Spending too much time on the hardest problems means you may rush through the easiest. Instead of working questions in order, ask yourself whether a question is a Do Now, Later, or Never. No need to agonize—this decision can be made very quickly:
If you’re worried about accidentally filling in the wrong bubble on your answer sheet, this tip will save your score. Work a page at a time on English and Math and a passage at a time on Reading and Science. Circle your answers right on the booklet. Then, transfer a page’s worth of answers to the answer sheet at one time. It’s better to stay focused on working questions rather than disrupt your concentration to find where you left off on the scantron.
Check out our test-taking tips for each section of the ACT:
This might not be the advice you were expecting. After all, shouldn’t you be trying to study for as many hours as you can every day? No, because the idea is to study smart, not just hard. Of course, you need to work hard. But it’s also essential to lead a balanced life. So set a strict deadline, such as 9:30 pm, and make sure that you don’t do any work after that time. This will give you time to wind down before going to bed. This means that you’ll be able to get those 8 hours of sleep that you need to optimise your academic performance. There’s another advantage to setting a specific end time for when you’ll stop studying each day. Clearly defined limits help you to concentrate on what you’re doing right now. You won’t get distracted as often, because you know that you won’t stay up late to catch up on the time you’ve wasted because of procrastination. The result? You’ll learn more in less time, and you’ll get good grades too.
It’s inevitable: From time to time, you’ll get distracted during your study sessions. So you need a strategy for dealing with these distractions. Here’s a technique that works well. Let’s say that you’re reading your science notes when you get the urge to check your text messages. Instead of giving in to the temptation, write down on a rough sheet of paper: “Check text messages.” Once you’ve done that, you’ll find that it’s easier to go back to studying. During your next break, you can go ahead and do what you’ve listed on that rough sheet of paper. In this case, you can check your text messages. Why is this technique effective? Because instead of simply trying to resist the urge, you get to “take action” by writing down the distraction. In doing so, you’re acknowledging the urge without giving in to it. This leaves you free to go back to what you were doing before – studying.
There’s a saying that “what gets measured, gets done”. This principle applies to study sessions too. Keep track of how many study sessions you complete each day. This way, you’ll become more intentional about getting to work. Let’s say that you typically study in blocks of 30 minutes. Before you begin your first study session of the day, you might decide that your goal for the day is to do at least 3 sessions of 30 minutes each. As the day goes by, count how many sessions you’ve completed. By keeping score in this way, you’ll focus on the process of doing the work. As a result, you’ll get more work done!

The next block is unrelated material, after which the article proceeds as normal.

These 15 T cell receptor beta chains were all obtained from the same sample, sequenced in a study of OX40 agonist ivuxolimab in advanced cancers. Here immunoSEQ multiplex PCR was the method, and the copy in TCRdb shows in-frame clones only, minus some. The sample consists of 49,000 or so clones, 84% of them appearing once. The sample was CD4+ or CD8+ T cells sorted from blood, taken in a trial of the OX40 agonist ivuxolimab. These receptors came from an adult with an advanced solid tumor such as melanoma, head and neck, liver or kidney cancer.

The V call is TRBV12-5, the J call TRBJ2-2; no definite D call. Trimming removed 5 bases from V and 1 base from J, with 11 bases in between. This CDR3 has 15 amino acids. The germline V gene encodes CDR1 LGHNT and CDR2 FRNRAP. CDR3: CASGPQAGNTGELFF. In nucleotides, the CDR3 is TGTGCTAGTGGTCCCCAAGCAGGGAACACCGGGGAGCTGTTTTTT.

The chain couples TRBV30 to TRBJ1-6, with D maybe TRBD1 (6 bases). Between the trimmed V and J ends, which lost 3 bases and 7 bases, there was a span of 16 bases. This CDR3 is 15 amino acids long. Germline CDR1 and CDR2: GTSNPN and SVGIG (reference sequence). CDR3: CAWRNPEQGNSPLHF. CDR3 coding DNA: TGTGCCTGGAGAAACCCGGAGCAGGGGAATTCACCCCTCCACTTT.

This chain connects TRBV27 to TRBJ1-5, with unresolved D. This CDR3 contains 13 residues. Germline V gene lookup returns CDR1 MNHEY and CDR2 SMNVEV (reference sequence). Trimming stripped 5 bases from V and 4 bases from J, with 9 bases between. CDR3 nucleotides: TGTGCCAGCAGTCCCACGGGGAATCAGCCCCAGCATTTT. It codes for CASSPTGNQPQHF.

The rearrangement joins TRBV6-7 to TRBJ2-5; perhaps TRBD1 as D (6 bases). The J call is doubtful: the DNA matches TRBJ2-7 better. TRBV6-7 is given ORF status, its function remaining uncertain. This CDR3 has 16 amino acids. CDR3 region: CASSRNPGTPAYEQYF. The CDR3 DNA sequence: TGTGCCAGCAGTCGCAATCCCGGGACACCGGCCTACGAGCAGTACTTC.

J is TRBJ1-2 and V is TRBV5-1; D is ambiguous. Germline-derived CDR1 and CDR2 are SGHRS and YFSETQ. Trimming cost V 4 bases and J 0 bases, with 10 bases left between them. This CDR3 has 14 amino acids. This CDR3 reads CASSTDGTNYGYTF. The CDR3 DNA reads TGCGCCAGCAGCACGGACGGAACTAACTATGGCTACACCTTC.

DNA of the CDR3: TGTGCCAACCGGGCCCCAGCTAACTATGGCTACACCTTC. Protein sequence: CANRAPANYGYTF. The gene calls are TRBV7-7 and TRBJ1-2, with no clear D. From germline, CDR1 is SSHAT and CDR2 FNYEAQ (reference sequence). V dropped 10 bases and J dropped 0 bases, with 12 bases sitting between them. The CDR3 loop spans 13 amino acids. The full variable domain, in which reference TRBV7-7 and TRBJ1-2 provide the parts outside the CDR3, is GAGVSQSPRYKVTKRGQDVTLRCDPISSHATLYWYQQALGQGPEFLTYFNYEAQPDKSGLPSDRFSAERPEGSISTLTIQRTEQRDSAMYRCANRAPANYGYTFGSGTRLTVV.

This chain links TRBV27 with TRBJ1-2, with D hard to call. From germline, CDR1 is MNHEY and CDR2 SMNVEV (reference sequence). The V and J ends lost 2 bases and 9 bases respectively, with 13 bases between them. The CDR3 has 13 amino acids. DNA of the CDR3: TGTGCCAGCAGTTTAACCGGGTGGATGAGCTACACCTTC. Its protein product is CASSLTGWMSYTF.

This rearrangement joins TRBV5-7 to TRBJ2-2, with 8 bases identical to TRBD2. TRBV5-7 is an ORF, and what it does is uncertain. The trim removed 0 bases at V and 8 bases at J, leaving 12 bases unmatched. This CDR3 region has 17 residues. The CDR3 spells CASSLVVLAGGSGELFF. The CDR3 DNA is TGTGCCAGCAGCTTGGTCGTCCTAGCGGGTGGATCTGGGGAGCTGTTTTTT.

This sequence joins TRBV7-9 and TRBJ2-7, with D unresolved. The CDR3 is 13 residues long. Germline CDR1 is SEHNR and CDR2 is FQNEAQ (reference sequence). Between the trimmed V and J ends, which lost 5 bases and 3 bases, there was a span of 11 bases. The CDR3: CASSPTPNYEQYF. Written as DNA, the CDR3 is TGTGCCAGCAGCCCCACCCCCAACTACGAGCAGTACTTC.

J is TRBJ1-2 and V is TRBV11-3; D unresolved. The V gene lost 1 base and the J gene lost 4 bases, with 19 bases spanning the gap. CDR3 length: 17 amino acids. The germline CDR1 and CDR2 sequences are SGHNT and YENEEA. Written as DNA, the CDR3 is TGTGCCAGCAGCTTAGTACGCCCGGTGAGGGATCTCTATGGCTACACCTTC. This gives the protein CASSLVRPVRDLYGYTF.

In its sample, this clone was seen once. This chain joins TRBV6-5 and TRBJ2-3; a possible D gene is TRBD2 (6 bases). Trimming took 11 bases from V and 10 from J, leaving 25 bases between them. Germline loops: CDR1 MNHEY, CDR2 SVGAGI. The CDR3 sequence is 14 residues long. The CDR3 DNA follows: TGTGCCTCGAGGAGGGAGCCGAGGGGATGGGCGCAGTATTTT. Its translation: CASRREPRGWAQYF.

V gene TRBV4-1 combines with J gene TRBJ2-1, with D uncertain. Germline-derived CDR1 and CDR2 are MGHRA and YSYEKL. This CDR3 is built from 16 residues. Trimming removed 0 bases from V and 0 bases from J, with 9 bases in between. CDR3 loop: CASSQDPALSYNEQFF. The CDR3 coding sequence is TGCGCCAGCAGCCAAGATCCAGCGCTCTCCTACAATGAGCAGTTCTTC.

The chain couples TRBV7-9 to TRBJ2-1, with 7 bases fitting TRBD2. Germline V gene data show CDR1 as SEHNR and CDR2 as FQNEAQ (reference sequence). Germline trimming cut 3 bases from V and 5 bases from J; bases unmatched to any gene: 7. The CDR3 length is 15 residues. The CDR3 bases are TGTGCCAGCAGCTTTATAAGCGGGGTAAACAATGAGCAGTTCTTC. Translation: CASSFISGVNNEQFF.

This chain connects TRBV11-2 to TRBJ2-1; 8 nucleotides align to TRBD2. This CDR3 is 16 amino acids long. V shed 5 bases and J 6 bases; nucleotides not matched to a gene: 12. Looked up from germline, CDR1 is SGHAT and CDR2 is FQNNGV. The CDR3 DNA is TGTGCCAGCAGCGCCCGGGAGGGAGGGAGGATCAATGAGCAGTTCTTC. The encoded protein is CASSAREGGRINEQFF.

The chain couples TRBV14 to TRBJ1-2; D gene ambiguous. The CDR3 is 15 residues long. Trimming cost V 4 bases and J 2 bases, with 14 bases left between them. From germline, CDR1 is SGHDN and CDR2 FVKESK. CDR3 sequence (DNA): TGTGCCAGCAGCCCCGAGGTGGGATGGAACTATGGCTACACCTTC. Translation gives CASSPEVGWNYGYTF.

If you intend to use Tips #15 or #16, then you’ll probably want to use earphones or headphones. But even if you don’t want to listen to any type of music, using earphones or headphones is still a good way to improve your concentration while you study. Why? Because they insulate you from the outside world. Using earphones or headphones is a signal to others that you are occupied. This reduces the likelihood that others will interrupt your study session. Wearing earphones or headphones will also remind yourself that you are in the middle of a study session.
If you don’t like classical music, try using Coffitivity instead. Coffitivity simulates the sounds you would hear in a cafe to boost your creativity and brain function. It’s designed based on research at the University of Chicago. This research shows that we think better and are more creative when there is a moderate level of background noise. Alternatively, try listening to Brain.fm. Brain.fm offers music engineered to help you achieve and sustain deep focus. Personally, I use Brain.fm almost every day, and I’ve found it to be useful. By listening to Brain.fm, I’m able to stay focused for about 50% longer than before!
Listening to classical music is another way to help you focus when studying. Dr. Masha Godkin, professor at Northcentral University, has researched the effects of music on our brains. She found that classical music can take you from the beta brainwave state to the deeper alpha state, and even further to the theta state. According to Dr. Godkin, the ability of music to stimulate both sides of the brain is why music helps you focus and also improves your memory. Classical music with a fast tempo, such as Beethoven’s Für Elise, is effective in helping students to concentrate and remember more information.
The first app I recommend is Forest. With this app, your study session “becomes” a tree. At the beginning of the session, you plant the tree and it starts to grow. But if you close the app, the tree dies – and nobody wants their precious tree to die! By using the app, you’ll have a more productive study session. Of course, having your phone next to you while you study could be a distraction (as mentioned in the previous tip). This means that you’ll need to be careful not to use your phone for anything else. The second app you can use to remove digital distractions is Freedom. You can schedule this app to block other apps such as YouTube, games, and social media to keep you on track.